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10 Tips on Spoonfeeding Solids to Baby

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a dad spoonfeeding his baby at the kitchen table

Spoon-feeding Do

Wait until your baby is fresh from a nap before you feed her when you’re starting out on spoon-feeding. A tired baby is in no mood to try new things. If your baby is very hungry, give her some milk from breast or bottle first. A hungry baby won't have the patience for a food adventure.

Spoon-feeding Don't

Keep trying if your 6-month-old keeps pushing the spoon out of his mouth with his tongue. Some babies aren't ready for solids until the seventh or eighth month. The "tongue thrust reflex" - a primitive reflex that protects your baby from swallowing what he shouldn't - is just one sign that your baby isn't ready. Wait a week or two. Meanwhile, breast milk or formula is giving him everything he needs nutritionally.

Keep your cool if your baby spits out the food you feed her. That's what bibs are for! She's not trying to tell you that she doesn't want her food; she just doesn't exactly know how to swallow yet.

Spoon-feeding Don't

Expect your baby to enjoy eating from a regular utensil - even a teeny spoon. The best spoons for beginning eaters are a little bit bendy and preferably rubber-tipped. (See our favorites here.) If your baby's gums are sore from teething, try using your finger as a utensil instead - after washing it, of course!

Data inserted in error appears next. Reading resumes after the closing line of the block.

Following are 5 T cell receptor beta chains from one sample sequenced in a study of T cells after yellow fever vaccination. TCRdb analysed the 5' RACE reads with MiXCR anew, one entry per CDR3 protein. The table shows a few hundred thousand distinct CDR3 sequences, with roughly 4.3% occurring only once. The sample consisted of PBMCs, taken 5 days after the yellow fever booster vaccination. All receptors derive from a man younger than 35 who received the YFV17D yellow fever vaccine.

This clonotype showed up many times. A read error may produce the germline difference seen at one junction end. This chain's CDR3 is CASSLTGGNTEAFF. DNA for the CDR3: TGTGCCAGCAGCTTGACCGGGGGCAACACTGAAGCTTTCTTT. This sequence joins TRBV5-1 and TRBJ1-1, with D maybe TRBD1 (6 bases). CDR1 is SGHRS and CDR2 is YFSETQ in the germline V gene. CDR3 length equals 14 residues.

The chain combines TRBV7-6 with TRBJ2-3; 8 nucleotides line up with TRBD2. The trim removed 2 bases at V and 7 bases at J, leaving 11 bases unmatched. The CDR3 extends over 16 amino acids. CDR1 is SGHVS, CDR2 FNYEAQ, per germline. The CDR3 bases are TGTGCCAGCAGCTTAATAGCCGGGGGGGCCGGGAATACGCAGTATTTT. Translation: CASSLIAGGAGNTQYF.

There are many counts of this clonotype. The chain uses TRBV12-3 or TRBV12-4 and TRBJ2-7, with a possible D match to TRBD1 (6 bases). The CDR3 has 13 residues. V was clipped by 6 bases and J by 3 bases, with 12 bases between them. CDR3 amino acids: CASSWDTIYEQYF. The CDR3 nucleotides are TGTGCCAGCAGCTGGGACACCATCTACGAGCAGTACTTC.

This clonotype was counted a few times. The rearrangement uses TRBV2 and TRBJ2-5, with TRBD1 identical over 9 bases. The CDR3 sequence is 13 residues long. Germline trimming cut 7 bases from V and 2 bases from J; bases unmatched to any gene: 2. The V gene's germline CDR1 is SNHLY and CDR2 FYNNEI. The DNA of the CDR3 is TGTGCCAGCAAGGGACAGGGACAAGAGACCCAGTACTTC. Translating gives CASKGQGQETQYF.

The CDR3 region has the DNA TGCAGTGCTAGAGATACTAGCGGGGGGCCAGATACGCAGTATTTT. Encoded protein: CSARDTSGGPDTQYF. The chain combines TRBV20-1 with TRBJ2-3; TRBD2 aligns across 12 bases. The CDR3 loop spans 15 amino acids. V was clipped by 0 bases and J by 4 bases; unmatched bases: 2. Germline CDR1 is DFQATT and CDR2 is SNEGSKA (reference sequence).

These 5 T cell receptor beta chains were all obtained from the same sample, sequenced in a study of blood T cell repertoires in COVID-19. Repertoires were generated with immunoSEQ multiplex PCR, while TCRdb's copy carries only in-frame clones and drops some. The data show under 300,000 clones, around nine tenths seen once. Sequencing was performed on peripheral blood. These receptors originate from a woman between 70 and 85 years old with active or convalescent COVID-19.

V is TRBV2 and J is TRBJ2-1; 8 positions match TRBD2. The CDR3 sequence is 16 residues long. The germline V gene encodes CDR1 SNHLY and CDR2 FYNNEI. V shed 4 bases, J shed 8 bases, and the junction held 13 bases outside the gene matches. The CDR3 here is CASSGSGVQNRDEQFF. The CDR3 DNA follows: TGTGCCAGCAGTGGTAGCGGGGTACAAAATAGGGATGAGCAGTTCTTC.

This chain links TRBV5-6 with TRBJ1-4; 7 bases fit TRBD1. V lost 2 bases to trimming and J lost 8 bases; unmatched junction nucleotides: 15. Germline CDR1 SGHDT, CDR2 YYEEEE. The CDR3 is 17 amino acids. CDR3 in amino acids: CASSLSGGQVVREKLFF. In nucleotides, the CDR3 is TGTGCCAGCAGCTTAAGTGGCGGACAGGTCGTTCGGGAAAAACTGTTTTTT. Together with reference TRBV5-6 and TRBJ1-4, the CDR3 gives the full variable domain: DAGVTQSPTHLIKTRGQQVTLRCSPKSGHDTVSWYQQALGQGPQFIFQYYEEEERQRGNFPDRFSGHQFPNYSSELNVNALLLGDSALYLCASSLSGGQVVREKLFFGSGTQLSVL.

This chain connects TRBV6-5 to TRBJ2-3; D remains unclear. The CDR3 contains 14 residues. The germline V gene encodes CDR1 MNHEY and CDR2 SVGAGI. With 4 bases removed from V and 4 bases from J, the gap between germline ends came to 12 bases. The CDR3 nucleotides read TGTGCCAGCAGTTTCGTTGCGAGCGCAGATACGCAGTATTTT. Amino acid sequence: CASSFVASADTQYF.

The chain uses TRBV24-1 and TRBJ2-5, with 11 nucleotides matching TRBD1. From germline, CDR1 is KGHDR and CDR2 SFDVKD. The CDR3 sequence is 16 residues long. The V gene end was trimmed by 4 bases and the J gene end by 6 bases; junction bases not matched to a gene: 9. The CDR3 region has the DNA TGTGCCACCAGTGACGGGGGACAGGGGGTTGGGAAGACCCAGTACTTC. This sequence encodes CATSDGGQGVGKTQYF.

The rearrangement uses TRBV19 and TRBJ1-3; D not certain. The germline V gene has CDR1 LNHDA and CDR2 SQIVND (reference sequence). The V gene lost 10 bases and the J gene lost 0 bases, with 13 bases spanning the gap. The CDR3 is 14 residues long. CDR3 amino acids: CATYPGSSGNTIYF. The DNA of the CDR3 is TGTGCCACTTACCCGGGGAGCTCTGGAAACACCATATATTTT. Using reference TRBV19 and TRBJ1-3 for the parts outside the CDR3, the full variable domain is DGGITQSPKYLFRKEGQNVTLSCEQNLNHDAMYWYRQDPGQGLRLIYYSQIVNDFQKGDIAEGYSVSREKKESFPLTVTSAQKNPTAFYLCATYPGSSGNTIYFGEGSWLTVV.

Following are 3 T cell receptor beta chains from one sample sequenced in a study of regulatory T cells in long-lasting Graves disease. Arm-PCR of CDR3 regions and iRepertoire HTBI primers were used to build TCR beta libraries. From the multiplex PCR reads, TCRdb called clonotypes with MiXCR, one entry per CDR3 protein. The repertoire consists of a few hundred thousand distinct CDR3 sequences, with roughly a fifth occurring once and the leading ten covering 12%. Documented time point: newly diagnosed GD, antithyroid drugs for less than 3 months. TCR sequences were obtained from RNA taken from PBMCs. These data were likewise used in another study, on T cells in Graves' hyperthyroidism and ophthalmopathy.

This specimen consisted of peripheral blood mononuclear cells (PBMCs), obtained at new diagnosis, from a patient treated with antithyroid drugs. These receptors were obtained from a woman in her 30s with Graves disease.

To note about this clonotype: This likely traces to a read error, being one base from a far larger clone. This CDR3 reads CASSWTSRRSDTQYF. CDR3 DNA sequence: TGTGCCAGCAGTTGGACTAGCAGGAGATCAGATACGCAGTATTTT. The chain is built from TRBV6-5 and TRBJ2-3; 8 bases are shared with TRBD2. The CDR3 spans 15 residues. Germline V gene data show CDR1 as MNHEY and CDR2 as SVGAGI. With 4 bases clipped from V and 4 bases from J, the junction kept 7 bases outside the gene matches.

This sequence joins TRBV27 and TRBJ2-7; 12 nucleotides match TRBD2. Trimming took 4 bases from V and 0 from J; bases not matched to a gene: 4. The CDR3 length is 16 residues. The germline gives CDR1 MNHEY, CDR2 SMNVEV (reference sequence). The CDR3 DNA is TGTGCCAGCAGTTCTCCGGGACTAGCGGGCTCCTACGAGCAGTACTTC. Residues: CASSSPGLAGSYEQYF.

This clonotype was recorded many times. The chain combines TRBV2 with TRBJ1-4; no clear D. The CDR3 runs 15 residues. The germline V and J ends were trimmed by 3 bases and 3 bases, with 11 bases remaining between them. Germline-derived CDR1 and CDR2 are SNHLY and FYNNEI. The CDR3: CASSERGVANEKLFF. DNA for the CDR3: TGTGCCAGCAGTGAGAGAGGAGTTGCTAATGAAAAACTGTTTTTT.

Spoon-feeding Do

Make mealtime a social time. Sure, you could feed your infant with one eye on the baby and one on the TV screen. But healthy food experiences include plenty of interaction, so use this opportunity to talk to your babbler.

Spoon-feeding Don't

Give up on new tastes after a couple of tries. Babies automatically reject most unfamiliar flavors – it’s a natural reaction that might protect them from poisons - and it can take at least a dozen tries before a little one decides she actually likes a food.

Spoon-feeding Do

Feel free to use small amounts of common herbs and spices when you cook your own baby food. Doing do will make it easier for your to introduce new foods; if your little foodie has grown to like mashed sweet potato with a touch of thyme, he'll probably accept mashed zucchini with thyme the first time he tries it.

Spoon-feeding Don't

Add salt to your baby's food - even though it tastes disgustingly bland to you. Your baby doesn't need added salt (babies can't even taste salt until four months) and in fact, too much could damage his still fragile kidneys. On the other hand, it's fine to give your baby a taste of the (not overly) salted family meal once in a while.

Spoon-feeding Do

Watch for your baby's signals that he's had enough to eat. He might turn his head away when you bring the spoon toward his mouth, refuse to open his mouth or seem more interested in playing than eating. When he gives you the signal, call an end to mealtime.

Spoon-feeding Don't

Give your baby honey, or raw or undercooked fish or meat - her immune system isn't ready to cope with potential bacteria in these foods. Also stay away from choking hazards, like whole grapes, cherry tomatoes and popcorn. Experts now say that giving a baby potential allergens like peanuts, shellfish, corn, wheat or eggs whites, does not increase a child's chance of developing long-term allergies. But especially if there's a history of allergies in the family, you should watch your baby closely the first time you introduce any potentially allergenic food.

 
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